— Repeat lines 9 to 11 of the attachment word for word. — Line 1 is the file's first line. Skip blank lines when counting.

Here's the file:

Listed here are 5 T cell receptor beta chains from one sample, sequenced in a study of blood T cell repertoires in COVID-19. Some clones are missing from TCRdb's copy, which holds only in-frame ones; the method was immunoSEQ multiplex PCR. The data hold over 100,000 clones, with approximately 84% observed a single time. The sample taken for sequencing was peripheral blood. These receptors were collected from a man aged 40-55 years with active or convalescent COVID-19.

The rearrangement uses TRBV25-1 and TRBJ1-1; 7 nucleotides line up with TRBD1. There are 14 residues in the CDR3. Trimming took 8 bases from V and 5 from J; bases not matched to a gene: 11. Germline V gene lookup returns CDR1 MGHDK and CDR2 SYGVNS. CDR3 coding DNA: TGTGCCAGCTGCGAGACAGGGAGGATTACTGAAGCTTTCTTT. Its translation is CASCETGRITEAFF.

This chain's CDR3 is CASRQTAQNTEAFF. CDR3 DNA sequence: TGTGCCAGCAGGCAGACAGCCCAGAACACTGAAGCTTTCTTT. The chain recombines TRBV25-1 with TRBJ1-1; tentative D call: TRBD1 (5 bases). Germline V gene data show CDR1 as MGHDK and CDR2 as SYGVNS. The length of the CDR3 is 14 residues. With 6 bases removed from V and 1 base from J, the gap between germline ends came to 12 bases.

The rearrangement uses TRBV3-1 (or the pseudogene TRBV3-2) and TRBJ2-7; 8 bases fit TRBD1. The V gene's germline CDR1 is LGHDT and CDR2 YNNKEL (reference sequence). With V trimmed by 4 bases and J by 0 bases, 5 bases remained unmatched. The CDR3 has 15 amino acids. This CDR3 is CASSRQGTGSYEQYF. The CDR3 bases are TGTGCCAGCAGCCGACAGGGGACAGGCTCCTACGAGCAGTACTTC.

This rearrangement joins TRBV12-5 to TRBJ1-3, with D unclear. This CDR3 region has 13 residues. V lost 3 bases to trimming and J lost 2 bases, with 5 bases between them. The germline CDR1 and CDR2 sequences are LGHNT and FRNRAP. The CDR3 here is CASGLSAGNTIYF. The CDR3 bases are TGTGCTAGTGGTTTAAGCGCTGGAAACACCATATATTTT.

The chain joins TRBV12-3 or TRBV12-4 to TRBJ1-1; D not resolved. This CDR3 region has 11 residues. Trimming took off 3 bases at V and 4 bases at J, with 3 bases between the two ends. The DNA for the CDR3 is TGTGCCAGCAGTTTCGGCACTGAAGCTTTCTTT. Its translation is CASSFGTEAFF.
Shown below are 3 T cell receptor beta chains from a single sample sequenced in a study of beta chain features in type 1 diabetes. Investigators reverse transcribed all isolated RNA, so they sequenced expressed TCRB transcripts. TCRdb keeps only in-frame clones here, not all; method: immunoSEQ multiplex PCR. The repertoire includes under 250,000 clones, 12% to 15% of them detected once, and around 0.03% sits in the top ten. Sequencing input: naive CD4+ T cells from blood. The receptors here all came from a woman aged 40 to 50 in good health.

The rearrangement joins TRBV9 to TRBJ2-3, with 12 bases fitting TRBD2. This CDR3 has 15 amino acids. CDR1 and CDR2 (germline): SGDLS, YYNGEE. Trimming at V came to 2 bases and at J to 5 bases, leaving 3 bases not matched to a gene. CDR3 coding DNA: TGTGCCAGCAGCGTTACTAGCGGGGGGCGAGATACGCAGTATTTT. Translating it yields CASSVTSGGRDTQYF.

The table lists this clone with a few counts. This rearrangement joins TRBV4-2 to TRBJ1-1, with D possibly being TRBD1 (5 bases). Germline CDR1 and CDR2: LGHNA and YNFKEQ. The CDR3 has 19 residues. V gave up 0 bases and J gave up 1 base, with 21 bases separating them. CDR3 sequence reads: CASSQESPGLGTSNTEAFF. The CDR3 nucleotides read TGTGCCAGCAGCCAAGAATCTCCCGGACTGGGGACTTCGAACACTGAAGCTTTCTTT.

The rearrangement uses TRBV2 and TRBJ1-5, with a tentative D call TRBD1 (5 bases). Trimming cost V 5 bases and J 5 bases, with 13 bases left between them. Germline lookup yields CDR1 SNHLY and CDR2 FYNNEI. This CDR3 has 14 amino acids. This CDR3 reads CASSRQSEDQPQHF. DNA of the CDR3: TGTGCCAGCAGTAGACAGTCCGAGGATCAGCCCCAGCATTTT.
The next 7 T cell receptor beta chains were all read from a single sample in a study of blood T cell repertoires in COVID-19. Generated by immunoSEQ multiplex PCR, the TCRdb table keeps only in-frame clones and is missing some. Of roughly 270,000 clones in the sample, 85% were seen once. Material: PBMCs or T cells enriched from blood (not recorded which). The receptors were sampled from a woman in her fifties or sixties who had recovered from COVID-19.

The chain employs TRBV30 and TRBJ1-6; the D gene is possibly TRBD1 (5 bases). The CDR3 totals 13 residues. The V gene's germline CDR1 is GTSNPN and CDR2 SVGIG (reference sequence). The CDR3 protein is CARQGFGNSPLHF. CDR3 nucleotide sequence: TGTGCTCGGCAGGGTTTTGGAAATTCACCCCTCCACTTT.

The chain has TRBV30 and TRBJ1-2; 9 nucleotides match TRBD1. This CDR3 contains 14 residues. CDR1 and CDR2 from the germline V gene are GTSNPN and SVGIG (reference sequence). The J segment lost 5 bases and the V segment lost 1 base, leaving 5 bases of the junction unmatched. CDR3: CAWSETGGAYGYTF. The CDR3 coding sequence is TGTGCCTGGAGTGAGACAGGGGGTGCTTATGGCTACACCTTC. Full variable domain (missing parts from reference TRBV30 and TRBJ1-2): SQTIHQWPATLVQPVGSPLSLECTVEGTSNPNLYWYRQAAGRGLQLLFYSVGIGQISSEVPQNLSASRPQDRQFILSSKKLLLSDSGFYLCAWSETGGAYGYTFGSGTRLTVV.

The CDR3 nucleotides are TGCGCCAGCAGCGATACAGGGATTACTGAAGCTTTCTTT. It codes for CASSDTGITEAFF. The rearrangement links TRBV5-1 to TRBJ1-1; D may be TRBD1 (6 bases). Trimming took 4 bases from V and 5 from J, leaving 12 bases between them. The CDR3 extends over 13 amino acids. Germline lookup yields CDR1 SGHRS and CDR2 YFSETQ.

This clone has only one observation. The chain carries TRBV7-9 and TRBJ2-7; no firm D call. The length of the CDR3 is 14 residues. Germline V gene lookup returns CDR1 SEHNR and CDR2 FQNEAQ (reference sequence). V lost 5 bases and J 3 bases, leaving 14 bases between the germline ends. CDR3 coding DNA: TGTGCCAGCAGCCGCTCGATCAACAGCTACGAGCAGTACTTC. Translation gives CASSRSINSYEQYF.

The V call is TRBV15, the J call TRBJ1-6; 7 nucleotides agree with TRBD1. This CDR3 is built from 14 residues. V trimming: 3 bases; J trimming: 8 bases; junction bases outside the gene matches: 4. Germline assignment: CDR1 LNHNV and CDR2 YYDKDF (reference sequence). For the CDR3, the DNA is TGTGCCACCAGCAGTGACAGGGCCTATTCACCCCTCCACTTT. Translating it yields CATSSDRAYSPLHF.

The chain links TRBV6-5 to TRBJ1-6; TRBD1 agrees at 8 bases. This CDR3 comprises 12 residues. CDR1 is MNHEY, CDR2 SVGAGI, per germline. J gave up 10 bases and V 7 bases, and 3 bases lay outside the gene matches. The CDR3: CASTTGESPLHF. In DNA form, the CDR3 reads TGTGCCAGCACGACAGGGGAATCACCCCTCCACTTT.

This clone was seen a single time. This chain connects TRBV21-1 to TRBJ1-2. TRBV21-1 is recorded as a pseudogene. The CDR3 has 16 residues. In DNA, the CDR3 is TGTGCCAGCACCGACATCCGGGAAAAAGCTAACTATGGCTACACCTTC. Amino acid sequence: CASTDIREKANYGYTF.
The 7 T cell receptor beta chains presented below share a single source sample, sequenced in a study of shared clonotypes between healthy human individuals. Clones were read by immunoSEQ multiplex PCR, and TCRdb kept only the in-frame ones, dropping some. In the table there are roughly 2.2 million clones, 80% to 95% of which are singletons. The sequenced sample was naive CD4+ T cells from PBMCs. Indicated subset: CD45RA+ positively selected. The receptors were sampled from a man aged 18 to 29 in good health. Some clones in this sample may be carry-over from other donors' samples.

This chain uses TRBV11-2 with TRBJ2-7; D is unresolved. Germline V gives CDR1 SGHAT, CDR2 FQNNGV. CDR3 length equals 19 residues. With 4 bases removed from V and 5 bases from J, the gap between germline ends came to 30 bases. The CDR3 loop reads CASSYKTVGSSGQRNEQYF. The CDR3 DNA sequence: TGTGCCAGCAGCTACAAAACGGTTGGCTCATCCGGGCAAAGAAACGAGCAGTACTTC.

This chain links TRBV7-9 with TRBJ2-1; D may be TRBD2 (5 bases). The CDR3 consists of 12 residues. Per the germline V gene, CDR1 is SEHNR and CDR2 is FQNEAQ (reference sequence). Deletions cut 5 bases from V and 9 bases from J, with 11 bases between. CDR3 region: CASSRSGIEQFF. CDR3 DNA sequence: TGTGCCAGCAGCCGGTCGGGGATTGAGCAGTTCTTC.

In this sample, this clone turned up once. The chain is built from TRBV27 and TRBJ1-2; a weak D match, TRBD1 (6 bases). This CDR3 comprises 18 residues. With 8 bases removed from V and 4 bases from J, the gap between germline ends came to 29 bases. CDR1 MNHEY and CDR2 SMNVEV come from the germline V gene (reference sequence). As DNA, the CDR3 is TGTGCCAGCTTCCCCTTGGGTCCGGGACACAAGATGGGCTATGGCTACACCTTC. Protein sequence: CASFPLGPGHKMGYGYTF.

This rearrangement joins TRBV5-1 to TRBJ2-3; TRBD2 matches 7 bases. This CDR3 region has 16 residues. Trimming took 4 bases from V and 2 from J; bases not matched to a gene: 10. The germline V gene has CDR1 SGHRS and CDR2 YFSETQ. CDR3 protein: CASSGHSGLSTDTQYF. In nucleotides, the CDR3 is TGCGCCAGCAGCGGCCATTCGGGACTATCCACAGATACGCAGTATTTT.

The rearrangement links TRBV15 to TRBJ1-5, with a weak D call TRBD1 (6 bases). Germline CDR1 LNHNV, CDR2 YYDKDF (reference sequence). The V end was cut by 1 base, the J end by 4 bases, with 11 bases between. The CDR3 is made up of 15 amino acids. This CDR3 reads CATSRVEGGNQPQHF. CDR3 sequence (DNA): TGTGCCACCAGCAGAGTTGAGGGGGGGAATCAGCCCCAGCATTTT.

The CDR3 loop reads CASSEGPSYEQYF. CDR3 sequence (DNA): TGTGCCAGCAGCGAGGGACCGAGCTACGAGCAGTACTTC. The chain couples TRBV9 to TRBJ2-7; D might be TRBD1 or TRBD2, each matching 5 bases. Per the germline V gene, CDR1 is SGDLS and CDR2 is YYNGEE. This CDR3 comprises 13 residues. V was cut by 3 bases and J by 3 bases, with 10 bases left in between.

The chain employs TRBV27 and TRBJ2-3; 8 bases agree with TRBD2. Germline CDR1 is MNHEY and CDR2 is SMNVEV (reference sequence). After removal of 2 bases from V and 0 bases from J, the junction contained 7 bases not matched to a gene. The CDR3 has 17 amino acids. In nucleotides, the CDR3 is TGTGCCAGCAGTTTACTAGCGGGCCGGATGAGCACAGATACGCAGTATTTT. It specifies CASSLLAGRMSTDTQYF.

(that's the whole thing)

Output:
The table lists this clone with a few counts. This rearrangement joins TRBV4-2 to TRBJ1-1, with D possibly being TRBD1 (5 bases). Germline CDR1 and CDR2: LGHNA and YNFKEQ. The CDR3 has 19 residues. V gave up 0 bases and J gave up 1 base, with 21 bases separating them. CDR3 sequence reads: CASSQESPGLGTSNTEAFF. The CDR3 nucleotides read TGTGCCAGCAGCCAAGAATCTCCCGGACTGGGGACTTCGAACACTGAAGCTTTCTTT.

The rearrangement uses TRBV2 and TRBJ1-5, with a tentative D call TRBD1 (5 bases). Trimming cost V 5 bases and J 5 bases, with 13 bases left between them. Germline lookup yields CDR1 SNHLY and CDR2 FYNNEI. This CDR3 has 14 amino acids. This CDR3 reads CASSRQSEDQPQHF. DNA of the CDR3: TGTGCCAGCAGTAGACAGTCCGAGGATCAGCCCCAGCATTTT.
The next 7 T cell receptor beta chains were all read from a single sample in a study of blood T cell repertoires in COVID-19. Generated by immunoSEQ multiplex PCR, the TCRdb table keeps only in-frame clones and is missing some. Of roughly 270,000 clones in the sample, 85% were seen once. Material: PBMCs or T cells enriched from blood (not recorded which). The receptors were sampled from a woman in her fifties or sixties who had recovered from COVID-19.